By siding with the White House on health care reform, by turning a “mandate” into a “tax,” U.S. Supreme Court Chief Justice John Roberts may have just done more than any single individual to help Barack Obama to a second term as president.
The irony is that as a wet-behind-the-ears U.S. senator in 2005, Obama voted against confirming Roberts’ nomination by President George W. Bush to the high court. In “The Bridge,” an Obama biography, New Yorker magazine editor David Remnick says that Obama, determined to make a splash in Washington as a different kind of Democrat, gave serious thought to voting for Roberts.
But Obama was persuaded that it would hurt him, should he aspire to higher office. From Obama’s speech on the topic, via Obamaspeeches.com:
[T]he decision with respect to Judge Roberts’ nomination has not been an easy one for me to make. As some of you know, I have not only argued cases before appellate courts but for 10 years was a member of the University of Chicago Law School faculty and taught courses in constitutional law. Part of the culture of the University of Chicago Law School faculty is to maintain a sense of collegiality between those people who hold different views. What engenders respect is not the particular outcome that a legal scholar arrives at but, rather, the intellectual rigor and honesty with which he or she arrives at a decision.
Given that background, I am sorely tempted to vote for Judge Roberts based on my study of his resume, his conduct during the hearings, and a conversation I had with him yesterday afternoon.
There is absolutely no doubt in my mind Judge Roberts is qualified to sit on the highest court in the land. Moreover, he seems to have the comportment and the temperament that makes for a good judge. He is humble, he is personally decent, and he appears to be respectful of different points of view. It is absolutely clear to me that Judge Roberts truly loves the law.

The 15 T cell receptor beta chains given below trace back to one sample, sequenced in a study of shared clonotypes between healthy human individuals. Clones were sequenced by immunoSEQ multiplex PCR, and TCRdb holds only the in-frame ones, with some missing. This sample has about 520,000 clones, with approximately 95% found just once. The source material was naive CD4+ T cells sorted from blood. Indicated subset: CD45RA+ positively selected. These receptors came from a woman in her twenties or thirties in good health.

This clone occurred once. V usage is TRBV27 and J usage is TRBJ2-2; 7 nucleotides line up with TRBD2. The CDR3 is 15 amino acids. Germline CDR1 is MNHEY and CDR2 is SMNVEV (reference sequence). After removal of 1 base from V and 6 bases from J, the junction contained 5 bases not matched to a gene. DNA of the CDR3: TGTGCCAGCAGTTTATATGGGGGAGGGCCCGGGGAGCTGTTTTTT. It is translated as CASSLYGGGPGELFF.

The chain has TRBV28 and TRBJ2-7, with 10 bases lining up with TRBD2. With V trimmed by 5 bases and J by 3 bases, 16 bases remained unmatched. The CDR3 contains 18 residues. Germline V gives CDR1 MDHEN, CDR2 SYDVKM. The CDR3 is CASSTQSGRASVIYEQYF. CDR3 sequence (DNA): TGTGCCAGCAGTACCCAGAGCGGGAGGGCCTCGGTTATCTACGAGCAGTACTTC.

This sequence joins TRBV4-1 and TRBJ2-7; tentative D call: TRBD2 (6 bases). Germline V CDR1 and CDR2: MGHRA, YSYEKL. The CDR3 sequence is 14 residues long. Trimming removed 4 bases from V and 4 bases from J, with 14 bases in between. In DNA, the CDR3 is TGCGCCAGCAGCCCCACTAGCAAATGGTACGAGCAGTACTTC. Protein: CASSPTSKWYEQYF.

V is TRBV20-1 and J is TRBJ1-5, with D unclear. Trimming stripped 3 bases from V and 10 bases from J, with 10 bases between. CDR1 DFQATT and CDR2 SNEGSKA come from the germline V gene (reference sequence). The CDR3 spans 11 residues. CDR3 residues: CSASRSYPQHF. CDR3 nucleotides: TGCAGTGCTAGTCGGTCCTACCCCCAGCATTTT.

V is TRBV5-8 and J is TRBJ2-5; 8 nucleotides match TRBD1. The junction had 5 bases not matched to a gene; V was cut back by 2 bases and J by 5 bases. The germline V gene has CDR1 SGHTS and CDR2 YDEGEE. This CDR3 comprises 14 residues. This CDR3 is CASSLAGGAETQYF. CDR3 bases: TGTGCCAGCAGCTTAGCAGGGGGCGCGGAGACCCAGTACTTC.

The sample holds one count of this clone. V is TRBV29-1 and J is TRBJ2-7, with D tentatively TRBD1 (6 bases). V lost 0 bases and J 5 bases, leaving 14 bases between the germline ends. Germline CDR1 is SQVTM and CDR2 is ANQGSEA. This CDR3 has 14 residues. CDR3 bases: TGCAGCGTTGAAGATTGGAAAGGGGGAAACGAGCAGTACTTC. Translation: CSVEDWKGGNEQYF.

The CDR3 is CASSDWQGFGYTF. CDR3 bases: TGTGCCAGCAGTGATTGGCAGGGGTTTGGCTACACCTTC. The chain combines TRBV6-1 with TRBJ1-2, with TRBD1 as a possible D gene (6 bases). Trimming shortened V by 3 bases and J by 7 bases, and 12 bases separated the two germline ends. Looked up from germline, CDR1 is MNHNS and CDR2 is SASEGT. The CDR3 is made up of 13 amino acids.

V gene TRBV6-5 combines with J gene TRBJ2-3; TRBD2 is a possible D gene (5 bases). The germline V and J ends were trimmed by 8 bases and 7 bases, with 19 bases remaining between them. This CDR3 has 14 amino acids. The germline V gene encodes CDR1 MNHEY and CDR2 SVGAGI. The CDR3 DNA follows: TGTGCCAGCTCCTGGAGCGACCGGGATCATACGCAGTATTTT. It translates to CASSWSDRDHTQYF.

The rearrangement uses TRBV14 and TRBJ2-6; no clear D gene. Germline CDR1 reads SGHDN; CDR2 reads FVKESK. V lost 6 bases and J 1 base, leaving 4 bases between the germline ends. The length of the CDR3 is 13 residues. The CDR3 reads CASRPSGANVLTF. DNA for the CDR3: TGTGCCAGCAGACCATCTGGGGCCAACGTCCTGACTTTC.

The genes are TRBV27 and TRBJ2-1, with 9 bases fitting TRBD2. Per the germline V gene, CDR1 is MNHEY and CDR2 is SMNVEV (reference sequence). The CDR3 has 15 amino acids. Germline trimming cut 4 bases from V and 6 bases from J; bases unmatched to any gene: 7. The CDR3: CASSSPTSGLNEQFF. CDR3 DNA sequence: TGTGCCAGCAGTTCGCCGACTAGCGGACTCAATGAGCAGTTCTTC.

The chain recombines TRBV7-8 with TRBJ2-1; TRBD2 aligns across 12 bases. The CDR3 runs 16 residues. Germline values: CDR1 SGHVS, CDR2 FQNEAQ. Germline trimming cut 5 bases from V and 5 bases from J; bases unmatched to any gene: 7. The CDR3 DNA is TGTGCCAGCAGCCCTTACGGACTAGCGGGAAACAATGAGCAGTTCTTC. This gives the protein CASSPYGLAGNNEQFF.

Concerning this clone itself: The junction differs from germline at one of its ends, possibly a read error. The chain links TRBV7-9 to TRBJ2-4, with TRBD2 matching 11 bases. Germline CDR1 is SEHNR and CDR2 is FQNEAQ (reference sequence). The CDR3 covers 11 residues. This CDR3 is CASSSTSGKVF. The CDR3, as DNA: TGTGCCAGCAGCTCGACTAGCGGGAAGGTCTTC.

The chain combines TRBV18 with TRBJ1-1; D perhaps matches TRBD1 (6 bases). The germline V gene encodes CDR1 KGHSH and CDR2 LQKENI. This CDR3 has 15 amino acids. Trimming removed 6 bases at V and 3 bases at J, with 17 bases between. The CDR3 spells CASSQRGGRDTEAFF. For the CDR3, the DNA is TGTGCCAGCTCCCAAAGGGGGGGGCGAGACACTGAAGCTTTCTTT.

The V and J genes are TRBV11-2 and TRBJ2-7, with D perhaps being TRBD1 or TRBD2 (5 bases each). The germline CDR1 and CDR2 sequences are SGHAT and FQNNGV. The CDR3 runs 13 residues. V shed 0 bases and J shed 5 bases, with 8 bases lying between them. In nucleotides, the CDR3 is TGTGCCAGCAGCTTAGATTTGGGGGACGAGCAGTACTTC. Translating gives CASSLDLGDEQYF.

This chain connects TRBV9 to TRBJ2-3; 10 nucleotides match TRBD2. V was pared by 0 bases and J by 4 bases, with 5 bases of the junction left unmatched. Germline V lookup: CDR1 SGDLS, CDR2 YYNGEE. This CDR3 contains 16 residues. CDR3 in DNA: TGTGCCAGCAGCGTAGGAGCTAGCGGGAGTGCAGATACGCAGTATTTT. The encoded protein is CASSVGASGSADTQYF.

He couldn’t have achieved his excellent record as an advocate before the Supreme Court without that passion for the law, and it became apparent to me in our conversation that he does, in fact, deeply respect the basic precepts that go into deciding 95 percent of the cases that come before the Federal court — adherence to precedence, a certain modesty in reading statutes and constitutional text, a respect for procedural regularity, and an impartiality in presiding over the adversarial system. All of these characteristics make me want to vote for Judge Roberts….
The problem I face — a problem that has been voiced by some of my other colleagues, both those who are voting for Mr. Roberts and those who are voting against Mr. Roberts — is that while adherence to legal precedent and rules of statutory or constitutional construction will dispose of 95 percent of the cases that come before a court, so that both a Scalia and a Ginsburg will arrive at the same place most of the time on those 95 percent of the cases — what matters on the Supreme Court is those 5 percent of cases that are truly difficult….
The problem I had is that when I examined Judge Roberts’ record and history of public service, it is my personal estimation that he has far more often used his formidable skills on behalf of the strong in opposition to the weak. In his work in the White House and the Solicitor General’s Office, he seemed to have consistently sided with those who were dismissive of efforts to eradicate the remnants of racial discrimination in our political process. In these same positions, he seemed dismissive of the concerns that it is harder to make it in this world and in this economy when you are a woman rather than a man.
I want to take Judge Roberts at his word that he doesn’t like bullies and he sees the law and the Court as a means of evening the playing field between the strong and the weak.
Obama is scheduled to make some remarks on the Supreme Court decision later this afternoon. One question is whether they will include any adjustment in his opinion of Roberts.
- By Jim Galloway, Political Insider